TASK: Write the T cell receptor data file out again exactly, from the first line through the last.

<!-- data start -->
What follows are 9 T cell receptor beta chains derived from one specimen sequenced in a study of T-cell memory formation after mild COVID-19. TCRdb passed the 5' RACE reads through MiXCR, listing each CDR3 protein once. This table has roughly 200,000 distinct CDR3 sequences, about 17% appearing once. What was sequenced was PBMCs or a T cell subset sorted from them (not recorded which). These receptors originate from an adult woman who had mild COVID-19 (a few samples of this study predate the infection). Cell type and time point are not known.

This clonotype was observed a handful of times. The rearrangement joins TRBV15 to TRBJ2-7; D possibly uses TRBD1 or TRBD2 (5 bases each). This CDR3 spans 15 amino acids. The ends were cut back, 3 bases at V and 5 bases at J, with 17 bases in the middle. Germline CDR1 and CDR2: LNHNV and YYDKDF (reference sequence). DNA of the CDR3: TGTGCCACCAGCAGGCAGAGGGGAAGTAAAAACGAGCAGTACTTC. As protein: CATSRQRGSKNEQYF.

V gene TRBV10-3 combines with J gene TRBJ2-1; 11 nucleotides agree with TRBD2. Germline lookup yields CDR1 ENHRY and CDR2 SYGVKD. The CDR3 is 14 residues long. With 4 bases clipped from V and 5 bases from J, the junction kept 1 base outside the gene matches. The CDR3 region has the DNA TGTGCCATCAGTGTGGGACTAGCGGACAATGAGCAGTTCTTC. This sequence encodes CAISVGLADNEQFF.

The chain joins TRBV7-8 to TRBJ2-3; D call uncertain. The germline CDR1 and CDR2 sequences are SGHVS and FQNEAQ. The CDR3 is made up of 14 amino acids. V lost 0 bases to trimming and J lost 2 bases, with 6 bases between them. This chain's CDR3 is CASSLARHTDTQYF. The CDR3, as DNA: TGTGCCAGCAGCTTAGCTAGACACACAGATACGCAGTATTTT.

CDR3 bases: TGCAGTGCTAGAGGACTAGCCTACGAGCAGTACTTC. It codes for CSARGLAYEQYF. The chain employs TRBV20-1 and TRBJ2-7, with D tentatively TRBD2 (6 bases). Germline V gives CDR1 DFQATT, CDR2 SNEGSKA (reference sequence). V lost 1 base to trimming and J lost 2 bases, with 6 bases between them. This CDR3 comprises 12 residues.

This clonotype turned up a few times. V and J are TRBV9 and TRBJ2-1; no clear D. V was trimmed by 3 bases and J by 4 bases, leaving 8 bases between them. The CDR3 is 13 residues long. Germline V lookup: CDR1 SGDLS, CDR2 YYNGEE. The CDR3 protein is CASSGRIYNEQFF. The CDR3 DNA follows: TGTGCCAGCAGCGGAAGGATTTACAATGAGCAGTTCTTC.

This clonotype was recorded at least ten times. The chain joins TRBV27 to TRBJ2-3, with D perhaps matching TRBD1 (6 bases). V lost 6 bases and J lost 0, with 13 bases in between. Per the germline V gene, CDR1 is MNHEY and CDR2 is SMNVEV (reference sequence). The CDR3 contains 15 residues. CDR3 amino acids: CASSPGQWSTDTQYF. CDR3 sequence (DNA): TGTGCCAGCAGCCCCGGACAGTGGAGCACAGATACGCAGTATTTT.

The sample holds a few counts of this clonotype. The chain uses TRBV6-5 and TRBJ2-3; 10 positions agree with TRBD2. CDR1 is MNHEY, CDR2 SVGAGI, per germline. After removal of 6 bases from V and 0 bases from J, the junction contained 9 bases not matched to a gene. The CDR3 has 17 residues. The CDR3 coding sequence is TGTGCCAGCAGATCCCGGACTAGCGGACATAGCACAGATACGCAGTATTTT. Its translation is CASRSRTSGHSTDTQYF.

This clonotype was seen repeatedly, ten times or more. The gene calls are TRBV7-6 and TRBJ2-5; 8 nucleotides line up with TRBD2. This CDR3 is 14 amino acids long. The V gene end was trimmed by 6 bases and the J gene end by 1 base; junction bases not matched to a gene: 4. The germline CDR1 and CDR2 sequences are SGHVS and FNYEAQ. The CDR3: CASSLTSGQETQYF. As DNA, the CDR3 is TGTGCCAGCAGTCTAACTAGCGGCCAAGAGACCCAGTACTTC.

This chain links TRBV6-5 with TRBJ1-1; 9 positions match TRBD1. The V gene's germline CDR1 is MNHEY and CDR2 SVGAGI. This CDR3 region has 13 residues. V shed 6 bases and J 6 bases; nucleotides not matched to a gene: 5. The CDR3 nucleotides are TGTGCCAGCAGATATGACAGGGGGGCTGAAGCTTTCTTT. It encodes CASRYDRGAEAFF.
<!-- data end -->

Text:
What follows are 9 T cell receptor beta chains derived from one specimen sequenced in a study of T-cell memory formation after mild COVID-19. TCRdb passed the 5' RACE reads through MiXCR, listing each CDR3 protein once. This table has roughly 200,000 distinct CDR3 sequences, about 17% appearing once. What was sequenced was PBMCs or a T cell subset sorted from them (not recorded which). These receptors originate from an adult woman who had mild COVID-19 (a few samples of this study predate the infection). Cell type and time point are not known.

This clonotype was observed a handful of times. The rearrangement joins TRBV15 to TRBJ2-7; D possibly uses TRBD1 or TRBD2 (5 bases each). This CDR3 spans 15 amino acids. The ends were cut back, 3 bases at V and 5 bases at J, with 17 bases in the middle. Germline CDR1 and CDR2: LNHNV and YYDKDF (reference sequence). DNA of the CDR3: TGTGCCACCAGCAGGCAGAGGGGAAGTAAAAACGAGCAGTACTTC. As protein: CATSRQRGSKNEQYF.

V gene TRBV10-3 combines with J gene TRBJ2-1; 11 nucleotides agree with TRBD2. Germline lookup yields CDR1 ENHRY and CDR2 SYGVKD. The CDR3 is 14 residues long. With 4 bases clipped from V and 5 bases from J, the junction kept 1 base outside the gene matches. The CDR3 region has the DNA TGTGCCATCAGTGTGGGACTAGCGGACAATGAGCAGTTCTTC. This sequence encodes CAISVGLADNEQFF.

The chain joins TRBV7-8 to TRBJ2-3; D call uncertain. The germline CDR1 and CDR2 sequences are SGHVS and FQNEAQ. The CDR3 is made up of 14 amino acids. V lost 0 bases to trimming and J lost 2 bases, with 6 bases between them. This chain's CDR3 is CASSLARHTDTQYF. The CDR3, as DNA: TGTGCCAGCAGCTTAGCTAGACACACAGATACGCAGTATTTT.

CDR3 bases: TGCAGTGCTAGAGGACTAGCCTACGAGCAGTACTTC. It codes for CSARGLAYEQYF. The chain employs TRBV20-1 and TRBJ2-7, with D tentatively TRBD2 (6 bases). Germline V gives CDR1 DFQATT, CDR2 SNEGSKA (reference sequence). V lost 1 base to trimming and J lost 2 bases, with 6 bases between them. This CDR3 comprises 12 residues.

This clonotype turned up a few times. V and J are TRBV9 and TRBJ2-1; no clear D. V was trimmed by 3 bases and J by 4 bases, leaving 8 bases between them. The CDR3 is 13 residues long. Germline V lookup: CDR1 SGDLS, CDR2 YYNGEE. The CDR3 protein is CASSGRIYNEQFF. The CDR3 DNA follows: TGTGCCAGCAGCGGAAGGATTTACAATGAGCAGTTCTTC.

This clonotype was recorded at least ten times. The chain joins TRBV27 to TRBJ2-3, with D perhaps matching TRBD1 (6 bases). V lost 6 bases and J lost 0, with 13 bases in between. Per the germline V gene, CDR1 is MNHEY and CDR2 is SMNVEV (reference sequence). The CDR3 contains 15 residues. CDR3 amino acids: CASSPGQWSTDTQYF. CDR3 sequence (DNA): TGTGCCAGCAGCCCCGGACAGTGGAGCACAGATACGCAGTATTTT.

The sample holds a few counts of this clonotype. The chain uses TRBV6-5 and TRBJ2-3; 10 positions agree with TRBD2. CDR1 is MNHEY, CDR2 SVGAGI, per germline. After removal of 6 bases from V and 0 bases from J, the junction contained 9 bases not matched to a gene. The CDR3 has 17 residues. The CDR3 coding sequence is TGTGCCAGCAGATCCCGGACTAGCGGACATAGCACAGATACGCAGTATTTT. Its translation is CASRSRTSGHSTDTQYF.

This clonotype was seen repeatedly, ten times or more. The gene calls are TRBV7-6 and TRBJ2-5; 8 nucleotides line up with TRBD2. This CDR3 is 14 amino acids long. The V gene end was trimmed by 6 bases and the J gene end by 1 base; junction bases not matched to a gene: 4. The germline CDR1 and CDR2 sequences are SGHVS and FNYEAQ. The CDR3: CASSLTSGQETQYF. As DNA, the CDR3 is TGTGCCAGCAGTCTAACTAGCGGCCAAGAGACCCAGTACTTC.

This chain links TRBV6-5 with TRBJ1-1; 9 positions match TRBD1. The V gene's germline CDR1 is MNHEY and CDR2 SVGAGI. This CDR3 region has 13 residues. V shed 6 bases and J 6 bases; nucleotides not matched to a gene: 5. The CDR3 nucleotides are TGTGCCAGCAGATATGACAGGGGGGCTGAAGCTTTCTTT. It encodes CASRYDRGAEAFF.